A Conversation with Leah Chase


A Conversation with Leah Chase




A conversation with the legendary New Orleanian, Leah Chase.


The queen of New Orleans cuisine and Civil Rights legend, Leah Chase talks about the highlights of her life.


Hannah Shareef


My Nola My Story via Youtube


Mass Communications department at Xavier University of Louisiana


May 15, 2019


Leah Chase


My Nola, My Story


My Nola, My Story 2018 Exhibit.








A Digital Humanities project by Xavier University of Louisiana's Mass Communication department students, led by Dr. Shearon Roberts.

Original Format


Here they came and I made gumbo for them fried chicken puzzle and over bowl of gumbo I feel like we changed the course of America.

I love the kitchen and I love people. Food brings people together it is so important to try other food other than your own
culture. You know and we have that many different cultures in the city so it's good to try that then, If you know people's food you know much about them you know about them and what they believe what they think may be different than yoga but it's fun to be different sometimes and it's good to learn about people through the food that they eat.

well you never know why people call you what they call I cook a lot and I guess and I cook Creole food so maybe that's why
they thought well she cooks the bet Creole food there is so we'll call her the Queen and I don't know people give
your names and you never know how you acquire them I couldn't believe it that they would change my lifestyle from making I when they came to me and they told me they were gonna have an African American princess.

Good I thought it was time because they had never had a little black princess before but now they were gonna have one and I'm so happy they did that.

well all the little girls that play Princess Tiana afre cute and pretty little girls.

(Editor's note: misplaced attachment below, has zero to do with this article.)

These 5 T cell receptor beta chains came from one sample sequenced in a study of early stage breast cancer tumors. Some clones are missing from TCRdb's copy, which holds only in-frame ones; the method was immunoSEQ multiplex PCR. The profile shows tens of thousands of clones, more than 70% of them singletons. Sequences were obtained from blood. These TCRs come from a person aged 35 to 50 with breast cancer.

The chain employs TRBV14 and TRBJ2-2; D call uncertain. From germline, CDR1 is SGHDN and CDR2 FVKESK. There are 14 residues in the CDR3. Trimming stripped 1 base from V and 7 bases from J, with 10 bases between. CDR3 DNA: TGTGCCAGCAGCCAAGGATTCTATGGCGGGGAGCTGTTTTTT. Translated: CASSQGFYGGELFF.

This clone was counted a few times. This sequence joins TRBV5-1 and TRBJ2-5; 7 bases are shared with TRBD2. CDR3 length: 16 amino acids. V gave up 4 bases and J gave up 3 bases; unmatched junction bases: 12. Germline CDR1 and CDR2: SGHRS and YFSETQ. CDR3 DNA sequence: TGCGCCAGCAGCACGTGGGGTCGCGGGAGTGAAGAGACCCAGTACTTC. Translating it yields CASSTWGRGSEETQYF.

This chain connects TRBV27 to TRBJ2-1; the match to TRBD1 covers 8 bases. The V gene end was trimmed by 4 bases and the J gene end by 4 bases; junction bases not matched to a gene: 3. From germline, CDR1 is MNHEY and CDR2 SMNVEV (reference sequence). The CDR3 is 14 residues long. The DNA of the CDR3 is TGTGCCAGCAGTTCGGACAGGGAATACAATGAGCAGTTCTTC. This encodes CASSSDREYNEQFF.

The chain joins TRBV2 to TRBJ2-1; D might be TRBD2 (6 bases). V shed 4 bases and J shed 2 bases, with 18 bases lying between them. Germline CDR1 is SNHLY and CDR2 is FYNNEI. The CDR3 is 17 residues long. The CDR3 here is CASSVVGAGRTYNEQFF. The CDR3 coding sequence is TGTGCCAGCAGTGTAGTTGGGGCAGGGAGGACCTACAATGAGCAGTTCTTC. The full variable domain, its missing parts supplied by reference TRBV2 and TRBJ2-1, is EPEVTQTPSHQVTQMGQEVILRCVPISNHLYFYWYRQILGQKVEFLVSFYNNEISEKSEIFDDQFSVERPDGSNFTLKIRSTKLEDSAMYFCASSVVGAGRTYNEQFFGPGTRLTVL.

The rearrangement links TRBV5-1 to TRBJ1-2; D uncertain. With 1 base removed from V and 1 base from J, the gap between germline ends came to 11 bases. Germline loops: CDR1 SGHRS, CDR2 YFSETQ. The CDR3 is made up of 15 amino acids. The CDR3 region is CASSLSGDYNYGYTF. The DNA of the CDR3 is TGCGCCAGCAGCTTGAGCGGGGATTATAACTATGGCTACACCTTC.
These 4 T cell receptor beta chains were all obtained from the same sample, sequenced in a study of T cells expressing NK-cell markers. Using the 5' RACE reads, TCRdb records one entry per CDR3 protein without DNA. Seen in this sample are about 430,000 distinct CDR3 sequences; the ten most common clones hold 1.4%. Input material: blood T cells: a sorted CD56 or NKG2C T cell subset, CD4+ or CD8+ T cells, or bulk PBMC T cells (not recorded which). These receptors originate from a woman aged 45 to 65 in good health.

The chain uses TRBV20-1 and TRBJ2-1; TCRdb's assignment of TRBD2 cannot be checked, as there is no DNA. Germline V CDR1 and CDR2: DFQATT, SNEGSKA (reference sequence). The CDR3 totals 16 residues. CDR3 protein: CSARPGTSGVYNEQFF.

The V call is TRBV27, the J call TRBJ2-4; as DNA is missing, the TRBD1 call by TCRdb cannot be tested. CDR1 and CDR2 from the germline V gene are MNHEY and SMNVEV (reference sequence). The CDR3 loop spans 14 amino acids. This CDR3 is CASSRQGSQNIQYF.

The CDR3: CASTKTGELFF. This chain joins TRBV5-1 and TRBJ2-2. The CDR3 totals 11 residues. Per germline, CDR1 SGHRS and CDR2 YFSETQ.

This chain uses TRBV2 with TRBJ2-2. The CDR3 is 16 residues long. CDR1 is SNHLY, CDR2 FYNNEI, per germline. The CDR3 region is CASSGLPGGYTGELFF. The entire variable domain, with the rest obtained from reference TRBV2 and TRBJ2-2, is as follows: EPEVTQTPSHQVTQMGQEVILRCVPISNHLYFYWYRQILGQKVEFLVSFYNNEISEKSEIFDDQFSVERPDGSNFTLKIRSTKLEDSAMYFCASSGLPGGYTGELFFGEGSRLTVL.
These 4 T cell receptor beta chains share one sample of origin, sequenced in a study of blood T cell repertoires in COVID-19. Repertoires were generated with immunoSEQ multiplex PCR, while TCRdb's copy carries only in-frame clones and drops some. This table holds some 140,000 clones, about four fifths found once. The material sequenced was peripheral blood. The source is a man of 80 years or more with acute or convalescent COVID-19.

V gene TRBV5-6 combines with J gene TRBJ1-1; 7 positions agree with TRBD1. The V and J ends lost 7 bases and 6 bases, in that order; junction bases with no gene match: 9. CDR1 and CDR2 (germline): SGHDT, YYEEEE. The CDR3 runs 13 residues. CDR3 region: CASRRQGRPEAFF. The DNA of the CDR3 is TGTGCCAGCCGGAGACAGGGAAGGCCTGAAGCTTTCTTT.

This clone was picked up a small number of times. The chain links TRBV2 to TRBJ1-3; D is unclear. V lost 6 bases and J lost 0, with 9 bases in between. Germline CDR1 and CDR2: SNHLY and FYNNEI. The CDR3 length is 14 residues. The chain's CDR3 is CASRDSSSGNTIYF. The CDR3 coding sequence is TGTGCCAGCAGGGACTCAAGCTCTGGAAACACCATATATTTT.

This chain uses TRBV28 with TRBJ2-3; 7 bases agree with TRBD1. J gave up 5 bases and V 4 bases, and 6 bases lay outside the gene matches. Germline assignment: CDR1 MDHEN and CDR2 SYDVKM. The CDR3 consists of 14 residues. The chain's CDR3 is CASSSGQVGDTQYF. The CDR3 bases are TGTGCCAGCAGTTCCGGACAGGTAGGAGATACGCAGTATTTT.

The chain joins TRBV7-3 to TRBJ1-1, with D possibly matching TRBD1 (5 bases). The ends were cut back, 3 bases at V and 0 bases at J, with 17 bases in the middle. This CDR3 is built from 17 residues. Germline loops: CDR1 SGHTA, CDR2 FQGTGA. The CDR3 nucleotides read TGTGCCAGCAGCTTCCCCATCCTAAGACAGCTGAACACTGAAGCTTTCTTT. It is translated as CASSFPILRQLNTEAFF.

We had never had presidents that would visit that would visit our community.
the the whole black communities or the ghettos and they're called. You know no president has ever done that before you had to go to Canal Street to see them or to somewhere uptown to see them.

But to have a president come in your neighborhood then times are changing and for the better and President Obama was a big one for changing the times. Every one of us should be so proud of this man who was very very smart in a job
unbelievable job and he's just one I'm glad that he came my way .

What would you tell young people about successful?

Success is where you fly. You have to understand that everybody is this earth is for a purpose. You may not be a doctor you may not be a lawyer. When a doctor and a lawyer need the house to live in so you may be a construction worker you may be a carpenter he needs his shirt iron so you may not iron shirts you may know how to do those things one and be
the other one so everybody on this earth has a purpose. You have something to do. Just be proud of whatever you do.


5 minutes and 1 second




Hannah Shareef


Dr. Shearon Roberts


Date Added
May 30, 2019
Nola Culture
Item Type
Moving Image
Hannah Shareef, “A Conversation with Leah Chase,” MY NOLA, MY STORY , accessed June 5, 2023, https://xulamasscomm.omeka.net/items/show/89.